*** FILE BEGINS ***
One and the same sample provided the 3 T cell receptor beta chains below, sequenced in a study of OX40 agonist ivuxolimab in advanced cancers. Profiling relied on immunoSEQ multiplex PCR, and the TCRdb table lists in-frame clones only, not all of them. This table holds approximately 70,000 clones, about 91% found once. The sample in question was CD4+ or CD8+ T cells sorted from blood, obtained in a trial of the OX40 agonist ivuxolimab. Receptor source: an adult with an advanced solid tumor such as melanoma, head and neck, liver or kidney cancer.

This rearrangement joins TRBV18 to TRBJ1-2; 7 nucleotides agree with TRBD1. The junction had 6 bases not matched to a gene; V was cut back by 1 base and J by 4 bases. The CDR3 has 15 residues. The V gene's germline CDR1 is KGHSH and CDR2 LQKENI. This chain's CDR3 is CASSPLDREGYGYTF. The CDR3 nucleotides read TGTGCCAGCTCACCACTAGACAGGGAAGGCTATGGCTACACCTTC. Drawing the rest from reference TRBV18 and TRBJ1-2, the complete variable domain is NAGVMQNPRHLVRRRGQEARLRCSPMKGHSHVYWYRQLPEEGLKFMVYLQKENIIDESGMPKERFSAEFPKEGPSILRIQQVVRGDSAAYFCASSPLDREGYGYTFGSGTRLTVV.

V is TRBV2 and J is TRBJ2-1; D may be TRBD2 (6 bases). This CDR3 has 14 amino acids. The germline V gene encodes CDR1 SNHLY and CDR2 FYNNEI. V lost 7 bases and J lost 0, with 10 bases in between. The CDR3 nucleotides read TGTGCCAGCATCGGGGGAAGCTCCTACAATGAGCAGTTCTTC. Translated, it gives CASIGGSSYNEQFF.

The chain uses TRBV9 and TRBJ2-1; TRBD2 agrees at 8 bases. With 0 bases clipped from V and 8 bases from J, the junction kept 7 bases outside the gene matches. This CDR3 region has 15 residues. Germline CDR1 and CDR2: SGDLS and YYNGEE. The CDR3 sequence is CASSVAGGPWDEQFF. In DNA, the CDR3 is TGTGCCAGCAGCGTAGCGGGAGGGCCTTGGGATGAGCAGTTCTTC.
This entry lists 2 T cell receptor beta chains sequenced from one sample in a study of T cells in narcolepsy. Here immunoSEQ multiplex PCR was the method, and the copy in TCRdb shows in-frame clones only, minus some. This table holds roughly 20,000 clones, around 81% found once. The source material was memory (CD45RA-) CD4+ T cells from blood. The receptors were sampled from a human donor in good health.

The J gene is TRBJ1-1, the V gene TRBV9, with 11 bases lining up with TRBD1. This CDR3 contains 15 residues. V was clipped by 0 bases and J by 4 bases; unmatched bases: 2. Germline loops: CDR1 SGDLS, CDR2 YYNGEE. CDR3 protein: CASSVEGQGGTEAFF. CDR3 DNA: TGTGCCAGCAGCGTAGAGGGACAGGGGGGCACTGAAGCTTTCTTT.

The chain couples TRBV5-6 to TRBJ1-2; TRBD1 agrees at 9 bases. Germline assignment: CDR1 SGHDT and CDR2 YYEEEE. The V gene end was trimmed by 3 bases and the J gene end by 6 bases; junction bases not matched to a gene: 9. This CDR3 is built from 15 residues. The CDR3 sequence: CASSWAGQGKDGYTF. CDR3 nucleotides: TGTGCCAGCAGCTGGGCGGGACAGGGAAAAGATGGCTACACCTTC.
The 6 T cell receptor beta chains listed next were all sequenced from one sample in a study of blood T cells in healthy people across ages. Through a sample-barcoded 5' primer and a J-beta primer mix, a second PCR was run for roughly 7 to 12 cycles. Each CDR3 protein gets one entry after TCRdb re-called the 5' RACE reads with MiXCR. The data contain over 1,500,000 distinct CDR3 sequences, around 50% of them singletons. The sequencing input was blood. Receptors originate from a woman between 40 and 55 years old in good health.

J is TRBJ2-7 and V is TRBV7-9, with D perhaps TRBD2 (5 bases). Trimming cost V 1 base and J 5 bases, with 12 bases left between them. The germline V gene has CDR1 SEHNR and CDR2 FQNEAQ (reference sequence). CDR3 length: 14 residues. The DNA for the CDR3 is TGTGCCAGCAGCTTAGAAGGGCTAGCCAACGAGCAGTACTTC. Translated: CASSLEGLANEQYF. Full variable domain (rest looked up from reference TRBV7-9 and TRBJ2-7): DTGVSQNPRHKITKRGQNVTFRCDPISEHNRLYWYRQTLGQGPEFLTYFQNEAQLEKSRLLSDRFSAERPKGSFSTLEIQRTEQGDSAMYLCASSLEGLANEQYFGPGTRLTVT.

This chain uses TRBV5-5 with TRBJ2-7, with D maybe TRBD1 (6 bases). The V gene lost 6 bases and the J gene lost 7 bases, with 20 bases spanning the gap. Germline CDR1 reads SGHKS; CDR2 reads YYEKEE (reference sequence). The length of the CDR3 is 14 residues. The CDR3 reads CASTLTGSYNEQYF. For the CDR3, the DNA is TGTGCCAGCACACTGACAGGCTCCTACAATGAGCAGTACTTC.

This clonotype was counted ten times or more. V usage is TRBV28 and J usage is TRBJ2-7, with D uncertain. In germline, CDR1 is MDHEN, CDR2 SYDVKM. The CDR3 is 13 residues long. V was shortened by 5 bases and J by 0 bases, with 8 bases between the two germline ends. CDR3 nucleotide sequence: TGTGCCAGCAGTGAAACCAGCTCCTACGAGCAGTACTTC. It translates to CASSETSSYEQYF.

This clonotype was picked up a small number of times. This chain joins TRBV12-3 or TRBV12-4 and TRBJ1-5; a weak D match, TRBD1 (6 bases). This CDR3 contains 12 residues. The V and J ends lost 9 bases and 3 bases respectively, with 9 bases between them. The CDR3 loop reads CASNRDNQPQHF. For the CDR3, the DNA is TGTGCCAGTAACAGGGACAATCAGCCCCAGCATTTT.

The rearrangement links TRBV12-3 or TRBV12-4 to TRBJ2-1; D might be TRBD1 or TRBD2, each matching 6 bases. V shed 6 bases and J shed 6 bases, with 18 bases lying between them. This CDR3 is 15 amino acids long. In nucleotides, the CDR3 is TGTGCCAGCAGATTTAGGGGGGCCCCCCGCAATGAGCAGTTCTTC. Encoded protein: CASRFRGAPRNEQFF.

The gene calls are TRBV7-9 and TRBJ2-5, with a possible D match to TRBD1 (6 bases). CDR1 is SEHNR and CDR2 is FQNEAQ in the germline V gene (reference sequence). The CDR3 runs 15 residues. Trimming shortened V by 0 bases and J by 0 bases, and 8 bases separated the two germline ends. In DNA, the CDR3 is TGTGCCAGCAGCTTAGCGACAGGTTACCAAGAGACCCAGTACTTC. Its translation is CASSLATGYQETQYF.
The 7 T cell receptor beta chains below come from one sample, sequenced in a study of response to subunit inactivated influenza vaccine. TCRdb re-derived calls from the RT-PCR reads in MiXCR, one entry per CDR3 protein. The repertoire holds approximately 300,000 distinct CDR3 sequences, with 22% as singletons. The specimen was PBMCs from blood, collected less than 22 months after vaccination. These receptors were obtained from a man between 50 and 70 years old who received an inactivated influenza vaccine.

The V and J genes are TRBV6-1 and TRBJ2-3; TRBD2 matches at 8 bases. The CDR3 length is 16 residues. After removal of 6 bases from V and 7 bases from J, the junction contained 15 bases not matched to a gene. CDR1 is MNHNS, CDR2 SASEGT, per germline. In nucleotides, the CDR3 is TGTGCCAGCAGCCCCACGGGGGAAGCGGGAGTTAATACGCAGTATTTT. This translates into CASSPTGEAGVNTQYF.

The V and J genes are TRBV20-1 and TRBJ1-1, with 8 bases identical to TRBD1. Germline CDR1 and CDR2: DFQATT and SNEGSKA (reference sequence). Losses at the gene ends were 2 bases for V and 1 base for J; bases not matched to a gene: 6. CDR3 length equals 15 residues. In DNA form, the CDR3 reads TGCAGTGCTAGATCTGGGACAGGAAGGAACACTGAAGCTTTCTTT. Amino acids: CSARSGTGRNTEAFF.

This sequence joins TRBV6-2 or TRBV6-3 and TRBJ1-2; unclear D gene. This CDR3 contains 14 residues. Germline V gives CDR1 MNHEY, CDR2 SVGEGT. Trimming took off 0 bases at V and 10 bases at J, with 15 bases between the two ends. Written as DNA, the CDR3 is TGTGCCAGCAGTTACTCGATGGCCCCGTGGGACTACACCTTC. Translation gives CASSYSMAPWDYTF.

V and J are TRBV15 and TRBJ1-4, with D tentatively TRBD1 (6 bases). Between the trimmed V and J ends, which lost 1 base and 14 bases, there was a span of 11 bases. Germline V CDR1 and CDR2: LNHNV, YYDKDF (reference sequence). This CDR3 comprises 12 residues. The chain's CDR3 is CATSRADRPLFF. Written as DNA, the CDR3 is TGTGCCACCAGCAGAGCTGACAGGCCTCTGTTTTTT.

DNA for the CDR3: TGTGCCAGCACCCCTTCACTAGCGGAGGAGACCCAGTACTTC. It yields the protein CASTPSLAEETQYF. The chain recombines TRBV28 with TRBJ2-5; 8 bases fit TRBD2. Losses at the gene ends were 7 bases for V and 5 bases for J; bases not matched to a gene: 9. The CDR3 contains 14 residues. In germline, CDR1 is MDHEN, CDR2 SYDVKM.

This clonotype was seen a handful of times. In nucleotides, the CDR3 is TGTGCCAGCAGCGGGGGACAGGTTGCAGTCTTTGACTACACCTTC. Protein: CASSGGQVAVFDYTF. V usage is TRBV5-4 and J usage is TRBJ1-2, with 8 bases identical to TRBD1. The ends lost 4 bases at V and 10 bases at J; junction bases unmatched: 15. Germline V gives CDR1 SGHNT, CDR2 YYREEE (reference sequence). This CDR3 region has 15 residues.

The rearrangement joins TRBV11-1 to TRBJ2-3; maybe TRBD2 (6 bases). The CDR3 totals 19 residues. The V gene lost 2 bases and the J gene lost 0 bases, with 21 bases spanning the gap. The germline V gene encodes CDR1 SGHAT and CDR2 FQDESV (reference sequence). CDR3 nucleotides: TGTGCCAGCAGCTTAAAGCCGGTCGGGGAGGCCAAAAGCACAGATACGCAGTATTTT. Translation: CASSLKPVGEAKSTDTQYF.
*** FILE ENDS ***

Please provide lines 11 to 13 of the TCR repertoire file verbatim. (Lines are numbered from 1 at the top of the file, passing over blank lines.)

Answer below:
This clonotype was counted ten times or more. V usage is TRBV28 and J usage is TRBJ2-7, with D uncertain. In germline, CDR1 is MDHEN, CDR2 SYDVKM. The CDR3 is 13 residues long. V was shortened by 5 bases and J by 0 bases, with 8 bases between the two germline ends. CDR3 nucleotide sequence: TGTGCCAGCAGTGAAACCAGCTCCTACGAGCAGTACTTC. It translates to CASSETSSYEQYF.

This clonotype was picked up a small number of times. This chain joins TRBV12-3 or TRBV12-4 and TRBJ1-5; a weak D match, TRBD1 (6 bases). This CDR3 contains 12 residues. The V and J ends lost 9 bases and 3 bases respectively, with 9 bases between them. The CDR3 loop reads CASNRDNQPQHF. For the CDR3, the DNA is TGTGCCAGTAACAGGGACAATCAGCCCCAGCATTTT.

The rearrangement links TRBV12-3 or TRBV12-4 to TRBJ2-1; D might be TRBD1 or TRBD2, each matching 6 bases. V shed 6 bases and J shed 6 bases, with 18 bases lying between them. This CDR3 is 15 amino acids long. In nucleotides, the CDR3 is TGTGCCAGCAGATTTAGGGGGGCCCCCCGCAATGAGCAGTTCTTC. Encoded protein: CASRFRGAPRNEQFF.